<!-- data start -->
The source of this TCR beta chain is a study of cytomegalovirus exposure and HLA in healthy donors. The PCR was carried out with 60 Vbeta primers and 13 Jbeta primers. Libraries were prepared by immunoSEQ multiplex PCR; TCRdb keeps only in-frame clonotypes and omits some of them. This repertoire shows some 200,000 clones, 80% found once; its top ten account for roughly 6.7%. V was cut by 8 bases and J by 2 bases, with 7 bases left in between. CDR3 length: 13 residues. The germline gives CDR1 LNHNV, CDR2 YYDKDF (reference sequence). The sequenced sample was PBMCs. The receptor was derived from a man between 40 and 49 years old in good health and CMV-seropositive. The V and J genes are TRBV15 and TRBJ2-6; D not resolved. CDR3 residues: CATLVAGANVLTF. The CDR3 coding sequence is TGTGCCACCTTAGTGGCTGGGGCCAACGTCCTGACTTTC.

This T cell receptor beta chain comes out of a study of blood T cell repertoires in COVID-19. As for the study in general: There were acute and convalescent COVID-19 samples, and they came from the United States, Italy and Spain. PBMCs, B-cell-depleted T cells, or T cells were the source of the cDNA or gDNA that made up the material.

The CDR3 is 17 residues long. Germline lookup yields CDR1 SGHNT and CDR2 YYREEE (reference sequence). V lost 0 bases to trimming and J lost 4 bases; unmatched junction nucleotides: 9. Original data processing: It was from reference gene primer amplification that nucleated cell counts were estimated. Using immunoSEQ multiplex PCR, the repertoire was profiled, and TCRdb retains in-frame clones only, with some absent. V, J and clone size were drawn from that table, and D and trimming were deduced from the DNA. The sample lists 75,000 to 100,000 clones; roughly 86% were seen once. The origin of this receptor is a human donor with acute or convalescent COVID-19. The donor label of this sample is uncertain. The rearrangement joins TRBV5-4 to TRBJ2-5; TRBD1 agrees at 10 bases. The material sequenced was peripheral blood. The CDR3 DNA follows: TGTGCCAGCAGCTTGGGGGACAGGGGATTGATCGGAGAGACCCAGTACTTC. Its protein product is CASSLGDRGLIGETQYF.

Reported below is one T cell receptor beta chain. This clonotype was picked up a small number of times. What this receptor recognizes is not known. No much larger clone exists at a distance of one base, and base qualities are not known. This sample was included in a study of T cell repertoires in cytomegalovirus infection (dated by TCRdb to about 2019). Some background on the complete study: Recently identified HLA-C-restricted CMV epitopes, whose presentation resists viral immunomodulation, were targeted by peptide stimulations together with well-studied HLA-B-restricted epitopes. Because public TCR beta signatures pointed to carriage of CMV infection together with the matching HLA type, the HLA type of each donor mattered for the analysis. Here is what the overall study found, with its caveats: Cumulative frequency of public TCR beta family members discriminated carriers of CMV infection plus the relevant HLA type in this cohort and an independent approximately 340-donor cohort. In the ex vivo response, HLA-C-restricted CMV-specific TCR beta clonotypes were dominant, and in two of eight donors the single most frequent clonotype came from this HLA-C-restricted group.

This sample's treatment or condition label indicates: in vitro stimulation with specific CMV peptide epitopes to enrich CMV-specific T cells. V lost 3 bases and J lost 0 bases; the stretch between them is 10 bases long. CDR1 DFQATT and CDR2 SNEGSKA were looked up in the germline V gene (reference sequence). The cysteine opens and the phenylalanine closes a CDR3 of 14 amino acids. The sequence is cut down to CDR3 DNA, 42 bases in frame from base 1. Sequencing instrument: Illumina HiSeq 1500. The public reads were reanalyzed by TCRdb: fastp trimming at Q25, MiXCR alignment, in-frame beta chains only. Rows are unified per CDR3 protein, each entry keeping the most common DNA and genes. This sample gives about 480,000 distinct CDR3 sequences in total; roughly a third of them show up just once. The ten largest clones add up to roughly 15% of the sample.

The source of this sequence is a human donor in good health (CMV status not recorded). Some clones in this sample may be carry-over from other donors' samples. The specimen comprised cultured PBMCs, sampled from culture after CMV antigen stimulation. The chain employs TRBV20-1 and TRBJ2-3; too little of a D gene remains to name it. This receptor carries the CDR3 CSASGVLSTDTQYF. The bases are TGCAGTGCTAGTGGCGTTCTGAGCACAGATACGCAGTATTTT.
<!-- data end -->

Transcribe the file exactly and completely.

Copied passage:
The source of this TCR beta chain is a study of cytomegalovirus exposure and HLA in healthy donors. The PCR was carried out with 60 Vbeta primers and 13 Jbeta primers. Libraries were prepared by immunoSEQ multiplex PCR; TCRdb keeps only in-frame clonotypes and omits some of them. This repertoire shows some 200,000 clones, 80% found once; its top ten account for roughly 6.7%. V was cut by 8 bases and J by 2 bases, with 7 bases left in between. CDR3 length: 13 residues. The germline gives CDR1 LNHNV, CDR2 YYDKDF (reference sequence). The sequenced sample was PBMCs. The receptor was derived from a man between 40 and 49 years old in good health and CMV-seropositive. The V and J genes are TRBV15 and TRBJ2-6; D not resolved. CDR3 residues: CATLVAGANVLTF. The CDR3 coding sequence is TGTGCCACCTTAGTGGCTGGGGCCAACGTCCTGACTTTC.

This T cell receptor beta chain comes out of a study of blood T cell repertoires in COVID-19. As for the study in general: There were acute and convalescent COVID-19 samples, and they came from the United States, Italy and Spain. PBMCs, B-cell-depleted T cells, or T cells were the source of the cDNA or gDNA that made up the material.

The CDR3 is 17 residues long. Germline lookup yields CDR1 SGHNT and CDR2 YYREEE (reference sequence). V lost 0 bases to trimming and J lost 4 bases; unmatched junction nucleotides: 9. Original data processing: It was from reference gene primer amplification that nucleated cell counts were estimated. Using immunoSEQ multiplex PCR, the repertoire was profiled, and TCRdb retains in-frame clones only, with some absent. V, J and clone size were drawn from that table, and D and trimming were deduced from the DNA. The sample lists 75,000 to 100,000 clones; roughly 86% were seen once. The origin of this receptor is a human donor with acute or convalescent COVID-19. The donor label of this sample is uncertain. The rearrangement joins TRBV5-4 to TRBJ2-5; TRBD1 agrees at 10 bases. The material sequenced was peripheral blood. The CDR3 DNA follows: TGTGCCAGCAGCTTGGGGGACAGGGGATTGATCGGAGAGACCCAGTACTTC. Its protein product is CASSLGDRGLIGETQYF.

Reported below is one T cell receptor beta chain. This clonotype was picked up a small number of times. What this receptor recognizes is not known. No much larger clone exists at a distance of one base, and base qualities are not known. This sample was included in a study of T cell repertoires in cytomegalovirus infection (dated by TCRdb to about 2019). Some background on the complete study: Recently identified HLA-C-restricted CMV epitopes, whose presentation resists viral immunomodulation, were targeted by peptide stimulations together with well-studied HLA-B-restricted epitopes. Because public TCR beta signatures pointed to carriage of CMV infection together with the matching HLA type, the HLA type of each donor mattered for the analysis. Here is what the overall study found, with its caveats: Cumulative frequency of public TCR beta family members discriminated carriers of CMV infection plus the relevant HLA type in this cohort and an independent approximately 340-donor cohort. In the ex vivo response, HLA-C-restricted CMV-specific TCR beta clonotypes were dominant, and in two of eight donors the single most frequent clonotype came from this HLA-C-restricted group.

This sample's treatment or condition label indicates: in vitro stimulation with specific CMV peptide epitopes to enrich CMV-specific T cells. V lost 3 bases and J lost 0 bases; the stretch between them is 10 bases long. CDR1 DFQATT and CDR2 SNEGSKA were looked up in the germline V gene (reference sequence). The cysteine opens and the phenylalanine closes a CDR3 of 14 amino acids. The sequence is cut down to CDR3 DNA, 42 bases in frame from base 1. Sequencing instrument: Illumina HiSeq 1500. The public reads were reanalyzed by TCRdb: fastp trimming at Q25, MiXCR alignment, in-frame beta chains only. Rows are unified per CDR3 protein, each entry keeping the most common DNA and genes. This sample gives about 480,000 distinct CDR3 sequences in total; roughly a third of them show up just once. The ten largest clones add up to roughly 15% of the sample.

The source of this sequence is a human donor in good health (CMV status not recorded). Some clones in this sample may be carry-over from other donors' samples. The specimen comprised cultured PBMCs, sampled from culture after CMV antigen stimulation. The chain employs TRBV20-1 and TRBJ2-3; too little of a D gene remains to name it. This receptor carries the CDR3 CSASGVLSTDTQYF. The bases are TGCAGTGCTAGTGGCGTTCTGAGCACAGATACGCAGTATTTT.